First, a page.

Rummaging through my travel documents to double-check my passport’s expiration date, I came back up with a set of old unused visa photos. It may be self indulgent but I like to look at these photos. Because I tend to hit several countries at a time, many of these photos were taken already “on the road”. And, for that, the face that looks back at me from the little rectangles is the face of a person who is doing A-Okay.

It is important to reconnect with this version of myself on occasion – this person at the height of her self-esteem and mental and physical fitness. This is my most uninhibited and confident “me”. It does not have to mean the wildest / craziest “me” but it is me when I feel at my freest.

These snapshots are the faces of a person in perpetual motion. The super faded pictures were taken in Brazil for crossing into Paraguay: they are useless as visa photos but they summon forth the “me” from that day in time. Frozen in a photo, right there, I will always be that traveler with a mondo migraine who was sent on a wild goose chase around the city of Curitiba to hunt down a gazillion different stamps for a Paraguayan visa. The Paraguayan visa, let it be known, is rivaled only by the Russian visa in cost, bureaucracy, labor-intensiveness and dark magic involved in its conjuring.

The fact that I remember having a really bad headache is, actually, a very positive indicator of how great my life was at the moment, several months into my year-long backpacking trek around South America. Living in the American Northeast, my migraines are so regular that they all blur together into one long hellish game of “chicken” between me and searing  brain pain. If I remember that Brazilian migraine, it means it was a blessedly isolated incident at that time.

The four undamaged copies are of the picture taken in Thailand for a Lao visa. The old-fashioned photographer fetched me a man’s shirt to cover up my tank-topped shoulders for the shot. At that moment, bitterness and disappointment were weighing heavily on my heart and I was going through a “withdrawal” after some major emotional poison. I had ways to go before I would wake up relaxed, as opposed to exhausted from vivid, intense dreams that tormented me at night.

Withdrawal is the initiation of recovery and spending an emotionally difficult time on the road can really serve as salve for the hurting soul. On this trip, largely staying away from substances and parties, I got the exact communion with nature and with culture I knew I needed and had set out to find. I returned to the States excited about getting back to work. If that is not the mark of a miraculously transformative vacation, I don’t know what is. And so, I enjoy looking at stills of myself on that journey – it gives me a positive charge of spirit, transmitted through the memory, transformed into a renewed intention to be and feel like that again.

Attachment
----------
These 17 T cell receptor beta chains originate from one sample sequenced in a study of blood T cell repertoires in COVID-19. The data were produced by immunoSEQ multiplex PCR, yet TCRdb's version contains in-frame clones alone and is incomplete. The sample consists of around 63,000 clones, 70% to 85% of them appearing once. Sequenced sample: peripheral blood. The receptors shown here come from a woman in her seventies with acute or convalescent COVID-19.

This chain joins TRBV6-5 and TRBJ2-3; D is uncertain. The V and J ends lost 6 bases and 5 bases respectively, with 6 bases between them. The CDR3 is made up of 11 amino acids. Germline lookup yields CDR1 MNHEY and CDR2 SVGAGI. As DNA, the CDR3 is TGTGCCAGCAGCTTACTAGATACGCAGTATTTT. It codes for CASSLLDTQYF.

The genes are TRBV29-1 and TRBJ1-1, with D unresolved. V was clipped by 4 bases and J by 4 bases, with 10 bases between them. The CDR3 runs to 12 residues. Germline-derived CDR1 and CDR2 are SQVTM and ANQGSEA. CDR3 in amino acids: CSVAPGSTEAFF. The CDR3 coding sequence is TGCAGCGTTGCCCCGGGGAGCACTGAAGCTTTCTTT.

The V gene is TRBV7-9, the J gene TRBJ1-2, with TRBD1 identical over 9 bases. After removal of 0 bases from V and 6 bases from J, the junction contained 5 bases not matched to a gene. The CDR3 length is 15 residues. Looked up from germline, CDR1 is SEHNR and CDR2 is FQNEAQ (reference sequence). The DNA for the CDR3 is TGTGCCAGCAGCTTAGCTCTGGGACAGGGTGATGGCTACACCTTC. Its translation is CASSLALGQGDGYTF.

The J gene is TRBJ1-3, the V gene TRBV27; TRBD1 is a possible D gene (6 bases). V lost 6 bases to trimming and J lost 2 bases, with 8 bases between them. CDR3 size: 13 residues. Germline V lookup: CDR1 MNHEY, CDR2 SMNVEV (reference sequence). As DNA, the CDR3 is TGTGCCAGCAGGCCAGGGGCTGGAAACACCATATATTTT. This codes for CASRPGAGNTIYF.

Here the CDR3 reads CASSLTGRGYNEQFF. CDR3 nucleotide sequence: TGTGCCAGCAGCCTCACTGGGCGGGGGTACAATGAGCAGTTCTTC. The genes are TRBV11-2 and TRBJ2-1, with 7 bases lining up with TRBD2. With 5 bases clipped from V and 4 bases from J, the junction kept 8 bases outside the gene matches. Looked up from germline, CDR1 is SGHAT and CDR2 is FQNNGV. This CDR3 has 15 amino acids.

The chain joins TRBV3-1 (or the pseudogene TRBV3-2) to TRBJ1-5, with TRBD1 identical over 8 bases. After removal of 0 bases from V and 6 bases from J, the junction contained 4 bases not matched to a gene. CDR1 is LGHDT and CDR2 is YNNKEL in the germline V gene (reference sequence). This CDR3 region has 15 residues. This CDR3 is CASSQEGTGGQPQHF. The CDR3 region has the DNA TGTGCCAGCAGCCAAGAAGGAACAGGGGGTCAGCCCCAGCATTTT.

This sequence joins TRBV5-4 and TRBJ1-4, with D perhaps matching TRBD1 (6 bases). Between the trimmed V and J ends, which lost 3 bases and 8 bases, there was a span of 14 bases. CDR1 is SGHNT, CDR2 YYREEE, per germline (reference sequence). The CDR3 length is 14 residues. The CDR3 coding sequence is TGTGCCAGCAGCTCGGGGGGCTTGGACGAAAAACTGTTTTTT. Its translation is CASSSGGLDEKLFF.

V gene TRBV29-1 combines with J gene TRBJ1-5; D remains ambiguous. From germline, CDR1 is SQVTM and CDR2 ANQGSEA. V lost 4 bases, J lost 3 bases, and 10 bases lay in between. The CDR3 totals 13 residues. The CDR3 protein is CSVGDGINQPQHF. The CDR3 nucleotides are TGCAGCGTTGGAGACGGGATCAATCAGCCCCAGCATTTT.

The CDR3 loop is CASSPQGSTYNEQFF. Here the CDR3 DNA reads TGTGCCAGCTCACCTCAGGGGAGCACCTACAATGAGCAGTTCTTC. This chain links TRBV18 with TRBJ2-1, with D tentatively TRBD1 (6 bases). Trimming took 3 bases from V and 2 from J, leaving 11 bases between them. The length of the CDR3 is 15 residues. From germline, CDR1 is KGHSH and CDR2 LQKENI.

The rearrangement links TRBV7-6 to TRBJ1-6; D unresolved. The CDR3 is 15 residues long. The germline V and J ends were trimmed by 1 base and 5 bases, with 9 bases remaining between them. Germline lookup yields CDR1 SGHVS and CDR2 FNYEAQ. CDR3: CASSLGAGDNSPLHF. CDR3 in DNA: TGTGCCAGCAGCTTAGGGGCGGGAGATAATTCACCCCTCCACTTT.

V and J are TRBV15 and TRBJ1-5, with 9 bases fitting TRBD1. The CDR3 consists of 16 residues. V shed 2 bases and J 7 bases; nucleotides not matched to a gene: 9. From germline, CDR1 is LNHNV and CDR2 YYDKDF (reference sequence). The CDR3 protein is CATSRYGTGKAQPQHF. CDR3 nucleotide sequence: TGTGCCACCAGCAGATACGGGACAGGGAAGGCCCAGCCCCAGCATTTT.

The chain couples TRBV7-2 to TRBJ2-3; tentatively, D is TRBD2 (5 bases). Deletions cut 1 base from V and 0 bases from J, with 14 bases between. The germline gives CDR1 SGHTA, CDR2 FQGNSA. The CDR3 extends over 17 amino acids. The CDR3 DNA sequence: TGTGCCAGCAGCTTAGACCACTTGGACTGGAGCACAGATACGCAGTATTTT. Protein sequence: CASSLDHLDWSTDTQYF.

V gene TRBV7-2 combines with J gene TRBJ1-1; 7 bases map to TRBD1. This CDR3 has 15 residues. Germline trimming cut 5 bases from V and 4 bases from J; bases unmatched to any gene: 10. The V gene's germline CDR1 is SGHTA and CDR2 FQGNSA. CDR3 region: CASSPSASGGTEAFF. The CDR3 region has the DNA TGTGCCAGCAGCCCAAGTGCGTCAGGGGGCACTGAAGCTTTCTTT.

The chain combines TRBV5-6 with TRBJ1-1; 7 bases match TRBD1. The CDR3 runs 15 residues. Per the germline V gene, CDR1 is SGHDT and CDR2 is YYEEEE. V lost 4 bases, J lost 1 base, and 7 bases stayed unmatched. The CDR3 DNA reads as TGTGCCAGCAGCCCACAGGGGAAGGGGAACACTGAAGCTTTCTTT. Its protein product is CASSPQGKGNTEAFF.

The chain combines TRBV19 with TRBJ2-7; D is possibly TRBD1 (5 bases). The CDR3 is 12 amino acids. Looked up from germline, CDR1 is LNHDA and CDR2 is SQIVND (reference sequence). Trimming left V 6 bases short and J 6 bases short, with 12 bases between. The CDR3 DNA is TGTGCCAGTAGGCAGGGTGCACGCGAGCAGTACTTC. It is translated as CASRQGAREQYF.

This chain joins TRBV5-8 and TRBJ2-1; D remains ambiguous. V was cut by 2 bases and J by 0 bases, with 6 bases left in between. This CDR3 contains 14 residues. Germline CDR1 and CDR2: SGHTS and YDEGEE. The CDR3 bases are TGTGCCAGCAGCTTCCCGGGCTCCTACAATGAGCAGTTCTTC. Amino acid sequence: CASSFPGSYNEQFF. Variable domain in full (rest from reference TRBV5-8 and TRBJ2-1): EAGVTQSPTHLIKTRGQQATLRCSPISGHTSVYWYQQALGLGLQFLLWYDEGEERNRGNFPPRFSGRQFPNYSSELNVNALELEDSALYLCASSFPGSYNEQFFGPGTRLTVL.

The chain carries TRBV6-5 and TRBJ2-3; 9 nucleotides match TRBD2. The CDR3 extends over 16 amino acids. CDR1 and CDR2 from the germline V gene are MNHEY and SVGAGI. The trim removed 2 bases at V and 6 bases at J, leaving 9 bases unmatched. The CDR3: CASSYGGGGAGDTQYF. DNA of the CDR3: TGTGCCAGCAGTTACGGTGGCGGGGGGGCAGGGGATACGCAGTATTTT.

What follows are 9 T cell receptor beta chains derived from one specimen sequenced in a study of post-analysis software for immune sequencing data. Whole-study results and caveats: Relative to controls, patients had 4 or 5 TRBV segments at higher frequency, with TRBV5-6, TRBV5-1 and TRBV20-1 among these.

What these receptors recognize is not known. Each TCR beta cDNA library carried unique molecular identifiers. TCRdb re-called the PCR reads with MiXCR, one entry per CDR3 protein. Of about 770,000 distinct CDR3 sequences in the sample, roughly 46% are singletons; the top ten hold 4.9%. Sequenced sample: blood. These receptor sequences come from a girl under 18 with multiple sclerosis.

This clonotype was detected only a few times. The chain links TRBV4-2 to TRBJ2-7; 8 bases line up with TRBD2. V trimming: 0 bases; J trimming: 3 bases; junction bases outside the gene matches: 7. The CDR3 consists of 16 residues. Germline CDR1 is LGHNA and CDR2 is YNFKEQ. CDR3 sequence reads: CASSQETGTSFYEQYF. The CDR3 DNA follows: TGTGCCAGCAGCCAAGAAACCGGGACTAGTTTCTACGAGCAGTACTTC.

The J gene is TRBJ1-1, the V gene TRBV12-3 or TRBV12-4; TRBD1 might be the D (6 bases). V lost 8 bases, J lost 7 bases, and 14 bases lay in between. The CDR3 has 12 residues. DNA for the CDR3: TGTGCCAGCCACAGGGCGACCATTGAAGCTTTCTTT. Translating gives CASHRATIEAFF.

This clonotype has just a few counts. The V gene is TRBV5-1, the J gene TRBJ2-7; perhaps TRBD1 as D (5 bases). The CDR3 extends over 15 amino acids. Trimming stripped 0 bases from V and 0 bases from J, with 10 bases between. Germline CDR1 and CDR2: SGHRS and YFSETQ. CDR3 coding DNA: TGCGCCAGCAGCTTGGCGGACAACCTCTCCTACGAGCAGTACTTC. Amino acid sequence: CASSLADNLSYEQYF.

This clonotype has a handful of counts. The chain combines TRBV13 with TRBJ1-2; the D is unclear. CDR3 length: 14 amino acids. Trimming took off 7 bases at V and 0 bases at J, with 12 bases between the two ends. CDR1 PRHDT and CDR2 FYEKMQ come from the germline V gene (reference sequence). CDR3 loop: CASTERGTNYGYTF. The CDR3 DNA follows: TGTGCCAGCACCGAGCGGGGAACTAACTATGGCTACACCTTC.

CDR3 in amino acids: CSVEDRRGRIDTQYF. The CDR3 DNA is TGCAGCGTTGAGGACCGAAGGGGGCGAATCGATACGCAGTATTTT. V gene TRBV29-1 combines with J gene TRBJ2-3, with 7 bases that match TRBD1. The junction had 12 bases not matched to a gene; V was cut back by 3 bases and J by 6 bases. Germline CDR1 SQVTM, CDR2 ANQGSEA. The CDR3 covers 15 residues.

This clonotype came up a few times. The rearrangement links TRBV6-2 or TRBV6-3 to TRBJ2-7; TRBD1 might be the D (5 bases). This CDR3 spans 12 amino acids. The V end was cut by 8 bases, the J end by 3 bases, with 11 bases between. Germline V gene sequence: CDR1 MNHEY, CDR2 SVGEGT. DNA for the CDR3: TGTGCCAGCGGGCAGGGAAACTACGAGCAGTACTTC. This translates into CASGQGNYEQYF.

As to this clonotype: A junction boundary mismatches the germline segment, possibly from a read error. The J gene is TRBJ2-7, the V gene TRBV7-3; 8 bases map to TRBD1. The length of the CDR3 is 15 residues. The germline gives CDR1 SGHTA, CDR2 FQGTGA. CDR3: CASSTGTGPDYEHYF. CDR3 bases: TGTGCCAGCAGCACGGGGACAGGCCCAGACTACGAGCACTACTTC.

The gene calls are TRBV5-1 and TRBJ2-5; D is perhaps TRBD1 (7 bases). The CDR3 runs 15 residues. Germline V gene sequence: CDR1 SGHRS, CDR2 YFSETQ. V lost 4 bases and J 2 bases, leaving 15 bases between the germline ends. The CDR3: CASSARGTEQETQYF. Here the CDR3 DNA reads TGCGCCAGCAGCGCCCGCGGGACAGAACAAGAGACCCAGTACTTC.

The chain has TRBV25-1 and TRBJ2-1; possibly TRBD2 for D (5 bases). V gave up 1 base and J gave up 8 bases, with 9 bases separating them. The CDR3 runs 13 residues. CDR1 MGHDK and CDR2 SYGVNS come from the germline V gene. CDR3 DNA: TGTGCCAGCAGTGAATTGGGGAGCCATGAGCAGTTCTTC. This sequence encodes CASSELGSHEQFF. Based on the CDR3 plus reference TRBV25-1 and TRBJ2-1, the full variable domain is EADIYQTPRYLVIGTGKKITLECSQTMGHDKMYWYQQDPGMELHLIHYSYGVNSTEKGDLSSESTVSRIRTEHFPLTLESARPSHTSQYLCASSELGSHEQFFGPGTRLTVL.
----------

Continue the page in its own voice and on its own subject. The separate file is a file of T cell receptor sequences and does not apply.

Looking at these pictures, I am also reminded that youthfulness and beauty are still within reach. After a couple of weeks of being on the road, I usually get a whole second wind of energy. My senses become uncorked from heavy mental grime, my skin tightens, my facial features relax, my back un-pretzels, my neck de-petrifies itself, etc., etc., etc. It’s nice to see a tan, strong, healthy version of myself in those photos – it gives me hope.

If you can carve out a few months on the road, you can work up to some serious traveler zen bliss! It gives you enough time and distance to look back at what you’ve left behind – as well as think forward to what is waiting for you – and re-evaluate those things in light of being more relaxed and in touch with yourself. Seriously, if you haven’t taken a prolonged solo trip yet, I cannot recommend it enough. Do it as soon as you can, really. It is good for anyone. And, for some of us, it is a straight-up vital necessity. Take yourself on a “walkabout” and, in weeks / months, you will re-emerge as a more confident, calm, wise, fit and all-around badass version of yourself.

And then, at times when your life has become a little too settled and static and you feel the ole Wanderlust tugging on your hems and scratching at your feet, you can dig up those visa pictures and start planning the next adventure.